In 1436 an impostor appeared, professing to be Joan of Arc escaped from the flames, who succeeded in inducing many people to believe in her statement, but afterwards confessed her imposture.
Lincoln and Fitzgerald were slain; Lovel disappeared in the rout; the young impostor Simnel was taken prisoner.
He encountered formidable opposition from different quarters, but in every case he was successful, the severest struggle being that with the impostor Mosailima, who was finally defeated by Khalid at the battle of Akraba.
It is difficult to tell in any one of these cases how far the story is an entire fiction and how far some ingenious impostor took advantage of the existence of the myth.
Among Johnson's associates at this time may be mentioned Boyse, who, when his shirts were pledged, scrawled Latin verses sitting up in bed with his arms through two holes in his blanket, who composed very respectable sacred poetry when he was sober, and who was at last run over by a hackney coach when he was drunk; Hoole, surnamed the metaphysical tailor, who, instead of attending to his measures, used to trace geometrical diagrams on the board where he sat cross-legged; and the penitent impostor, George Psalmanazar, who, after poring all day, in a humble lodging, on the folios of Jewish rabbis and Christian fathers, indulged himself at night with literary and theological conversation at an alehouse in the City.
Rumour got abroad, owing to the secrecy of his end, that he was not really dead, and an impostor long lived at the Scottish court who claimed to be the missing king, and was recognized as Richard by many malcontents who wished to be deceived.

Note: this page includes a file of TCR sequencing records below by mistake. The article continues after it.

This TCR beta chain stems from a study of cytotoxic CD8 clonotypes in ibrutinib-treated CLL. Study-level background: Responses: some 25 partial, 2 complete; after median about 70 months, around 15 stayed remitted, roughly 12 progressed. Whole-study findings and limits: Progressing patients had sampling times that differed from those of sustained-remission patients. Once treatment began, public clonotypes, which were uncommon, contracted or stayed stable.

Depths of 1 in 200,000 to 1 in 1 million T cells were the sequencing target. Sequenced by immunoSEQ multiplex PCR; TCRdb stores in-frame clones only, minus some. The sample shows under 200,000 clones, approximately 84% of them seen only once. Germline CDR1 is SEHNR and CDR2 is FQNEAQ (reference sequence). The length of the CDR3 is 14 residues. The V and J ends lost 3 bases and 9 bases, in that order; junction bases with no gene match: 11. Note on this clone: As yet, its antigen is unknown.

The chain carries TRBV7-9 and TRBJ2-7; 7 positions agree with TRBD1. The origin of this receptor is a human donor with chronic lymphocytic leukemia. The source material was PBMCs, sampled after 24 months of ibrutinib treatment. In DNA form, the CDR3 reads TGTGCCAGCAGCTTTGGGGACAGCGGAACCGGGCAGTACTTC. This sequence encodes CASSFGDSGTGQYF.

Few joined the impostor save the earl of Desmond, and he was repulsed from Waterford, and dared not face the army which the lord deputy put into the field against him.
As often happens when someone we have trusted is no longer before our eyes, it suddenly seemed quite clear and obvious to him that the sergeant was an impostor, that he had lied, and that the whole Russian attack would be ruined by the absence of those two regiments, which he would lead away heaven only knew where.
The story of James de la Cloche is indeed itself another historical mystery; he abruptly vanishes as such at Rome at the end of 1668, and thus provides a disappearance of convenient date; but the question concerning him is complicated by the fact that a James Henry de Bovere Roano Stuardo, who married at Naples early in 1669 and undoubtedly died in the following August, claiming to be a son of Charles II., makes just afterwards an equally abrupt appearance; in many respects the two men seem to be the same, but Monsignor Barnes, following Lord Acton, here regards James Stuardo as an impostor who traded on a knowledge of James de la Cloche's secret.
Not a few Christian prophets a y e known to us by name: as Agabus, Judas, and Silas in Jerusalem; Barnabas, Simon Niger, &c., in Antioch; in Asia Minor, the daughters of Philip, Quadratus, Ammia, Polycarp, Melito, Montanus, Maximilla and Priscilla; in Rome, Hermas; among the followers of Basilides, Barkabbas and Barkoph; in the community of Apelles, Philumene, &c. Lucian tells us that the impostor Peregrinus Proteus, in the time of Antoninus Pius, figured as a prophet in the Christian churches of Syria.